As the markets improve, now is a great time to re-engage with your clients. While you are scheduling and conducting your end-of-year client reviews and 2011 client planning sessions, keep these thoughts in mind as you prepare your client meeting agendas.
Although the markets are improving, many clients are still nervous about the future of their investments and personal financial situation. Your task is to reassure people that you understand the significance of recent events, that you empathize with their concerns and that your advice is (if anything) more important than ever. Your clients trust you and want to know your overall opinion of the recession, what happened, what lessons were learned, and how these lessons will influence future decisions.
Remember to avoid jargon, maintain a positive and realistic attitude throughout your communication and limit references to other “experts”—especially those who are already in the media. Use your own voice.
Many clients have seen a decline in their portfolios but nonetheless are still on track toward their goals, requiring only minor adjustments. Others will need your help in revisiting their financial plans. If you identify and talk through a change process with concrete steps, then the client will be empowered to act, if necessary. Make sure you review past plans, so you can reinforce your earlier objectives and adjust if necessary.
For advisors who provide planning as a fee-based service that is separate from investment management, now is the time to create premium value for clients. The careening up-and-down markets are beyond your control, but helping a client to plan for the “certainty of uncertainty” is well within your control. Be sure to stress this component of your value proposition in client communications.
Of course, not all advisors currently offer separate fee-based planning. As the economy and markets improve, now may be the time to consider introducing separate fee-based planning. Investigate this idea, as it represents a revenue stream that is tied to controllable value rather than the performance of the market.
Now is an exceptional time to reach out to many investors who either (a) don’t have an advisor at all or (b) have an advisor who they feel did a poor job in communicating during the financial crisis. Referrals are more important than ever as a means of communicating your value proposition, but how you explain that value proposition matters. The standard recommendation (“I’m happy with my advisor; they do a good job for me”) is not a referral. Here is an example of a great client referral:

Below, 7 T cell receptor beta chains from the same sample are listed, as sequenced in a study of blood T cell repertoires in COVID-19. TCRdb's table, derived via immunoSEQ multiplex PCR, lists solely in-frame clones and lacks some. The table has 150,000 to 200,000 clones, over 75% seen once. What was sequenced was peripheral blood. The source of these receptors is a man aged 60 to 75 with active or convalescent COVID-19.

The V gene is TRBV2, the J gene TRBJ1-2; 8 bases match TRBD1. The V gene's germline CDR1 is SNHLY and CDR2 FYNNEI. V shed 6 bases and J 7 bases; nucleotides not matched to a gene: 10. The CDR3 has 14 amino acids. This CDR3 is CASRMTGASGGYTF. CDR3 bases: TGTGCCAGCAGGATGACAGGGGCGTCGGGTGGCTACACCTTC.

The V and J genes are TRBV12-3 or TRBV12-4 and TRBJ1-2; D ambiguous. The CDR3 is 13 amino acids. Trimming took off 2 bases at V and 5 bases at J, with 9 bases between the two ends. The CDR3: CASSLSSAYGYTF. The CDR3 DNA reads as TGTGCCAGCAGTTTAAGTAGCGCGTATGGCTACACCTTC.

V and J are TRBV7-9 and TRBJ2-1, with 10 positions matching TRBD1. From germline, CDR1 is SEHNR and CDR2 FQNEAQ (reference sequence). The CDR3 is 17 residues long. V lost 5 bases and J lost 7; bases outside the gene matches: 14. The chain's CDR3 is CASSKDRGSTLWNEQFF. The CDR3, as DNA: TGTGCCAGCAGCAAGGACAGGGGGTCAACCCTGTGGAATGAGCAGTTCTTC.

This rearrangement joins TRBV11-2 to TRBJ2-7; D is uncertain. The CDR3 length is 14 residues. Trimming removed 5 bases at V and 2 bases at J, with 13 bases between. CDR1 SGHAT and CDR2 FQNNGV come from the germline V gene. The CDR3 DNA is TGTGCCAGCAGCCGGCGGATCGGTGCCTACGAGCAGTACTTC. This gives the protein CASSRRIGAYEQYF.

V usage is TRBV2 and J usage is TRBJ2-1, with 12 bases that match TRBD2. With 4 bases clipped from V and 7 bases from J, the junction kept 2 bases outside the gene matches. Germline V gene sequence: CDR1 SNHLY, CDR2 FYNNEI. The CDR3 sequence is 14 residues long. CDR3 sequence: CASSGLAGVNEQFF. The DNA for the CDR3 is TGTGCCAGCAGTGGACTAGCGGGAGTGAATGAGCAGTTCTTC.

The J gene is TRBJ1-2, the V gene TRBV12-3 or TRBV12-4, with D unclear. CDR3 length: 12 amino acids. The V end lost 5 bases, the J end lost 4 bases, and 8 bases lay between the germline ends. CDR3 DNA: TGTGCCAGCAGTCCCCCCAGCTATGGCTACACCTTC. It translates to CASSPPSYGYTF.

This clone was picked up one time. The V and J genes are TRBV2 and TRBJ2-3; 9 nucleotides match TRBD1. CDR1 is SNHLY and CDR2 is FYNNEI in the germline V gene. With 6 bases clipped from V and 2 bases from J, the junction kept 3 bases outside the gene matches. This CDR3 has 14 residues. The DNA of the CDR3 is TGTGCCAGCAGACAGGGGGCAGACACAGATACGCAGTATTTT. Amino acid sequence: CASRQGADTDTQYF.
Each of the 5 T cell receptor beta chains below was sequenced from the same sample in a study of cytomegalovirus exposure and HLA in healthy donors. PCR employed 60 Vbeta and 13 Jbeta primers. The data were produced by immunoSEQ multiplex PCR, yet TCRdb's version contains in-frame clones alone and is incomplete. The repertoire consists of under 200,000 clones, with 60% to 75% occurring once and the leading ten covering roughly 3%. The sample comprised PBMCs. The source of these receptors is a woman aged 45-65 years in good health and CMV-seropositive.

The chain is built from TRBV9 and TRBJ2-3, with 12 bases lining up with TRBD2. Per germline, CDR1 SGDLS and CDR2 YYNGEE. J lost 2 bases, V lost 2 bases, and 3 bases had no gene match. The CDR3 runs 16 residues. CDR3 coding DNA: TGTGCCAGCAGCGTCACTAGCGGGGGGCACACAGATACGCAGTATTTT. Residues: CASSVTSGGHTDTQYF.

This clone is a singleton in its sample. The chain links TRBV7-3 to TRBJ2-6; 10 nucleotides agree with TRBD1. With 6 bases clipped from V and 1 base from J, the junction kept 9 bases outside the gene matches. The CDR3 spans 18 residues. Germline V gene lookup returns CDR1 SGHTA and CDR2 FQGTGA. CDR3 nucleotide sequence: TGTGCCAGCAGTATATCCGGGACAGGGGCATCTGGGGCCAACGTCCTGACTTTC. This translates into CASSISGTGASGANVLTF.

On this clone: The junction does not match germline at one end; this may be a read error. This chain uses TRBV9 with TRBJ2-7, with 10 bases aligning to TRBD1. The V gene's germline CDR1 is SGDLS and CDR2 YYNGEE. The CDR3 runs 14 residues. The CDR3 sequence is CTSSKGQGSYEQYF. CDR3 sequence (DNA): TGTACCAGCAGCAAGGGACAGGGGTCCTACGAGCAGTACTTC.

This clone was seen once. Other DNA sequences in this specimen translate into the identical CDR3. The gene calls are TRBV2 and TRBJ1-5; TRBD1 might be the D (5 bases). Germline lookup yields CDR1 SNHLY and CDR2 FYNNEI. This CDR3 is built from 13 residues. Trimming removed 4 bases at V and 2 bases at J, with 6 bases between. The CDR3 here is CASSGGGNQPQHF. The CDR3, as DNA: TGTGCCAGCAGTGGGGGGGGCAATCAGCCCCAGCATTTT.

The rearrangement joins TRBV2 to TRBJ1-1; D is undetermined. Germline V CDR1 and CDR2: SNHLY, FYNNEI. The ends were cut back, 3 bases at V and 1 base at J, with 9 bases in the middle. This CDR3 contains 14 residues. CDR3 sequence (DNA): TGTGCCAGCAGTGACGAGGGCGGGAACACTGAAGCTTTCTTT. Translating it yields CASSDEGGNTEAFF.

“I had the same concerns you did about the market, and still do. I am working with an advisor that has a defined process. We set specific goals, measure progress against each goa, and quickly account for where the gaps are and how to respond. In fact, only one of our three discussions each year is specifically about my portfolio; the rest are about my goals and how I can plan for the unexpected. I sleep a lot better at night knowing that we are prepared for a wide variety of scenarios.”
Anxiety and emotions are still high these days, but your confident presentation of a well-defined planning process—one that addresses all market environments—is exactly what prospects need to hear today. Make sure that you’ve documented your process in an easy-to-understand manner, and consider using work-flow charts that graphically illustrate your decision-making process. This logical approach will help alleviate some anxieties and position you as a trusted advisor. Remember: Keep it simple.
By communicating with clients, reinforcing your process-based value proposition, and enhancing referral opportunities, you not only can reinforce the smart decision your existing clients made by staying with you during the crisis, but you can in fact grow your business as well.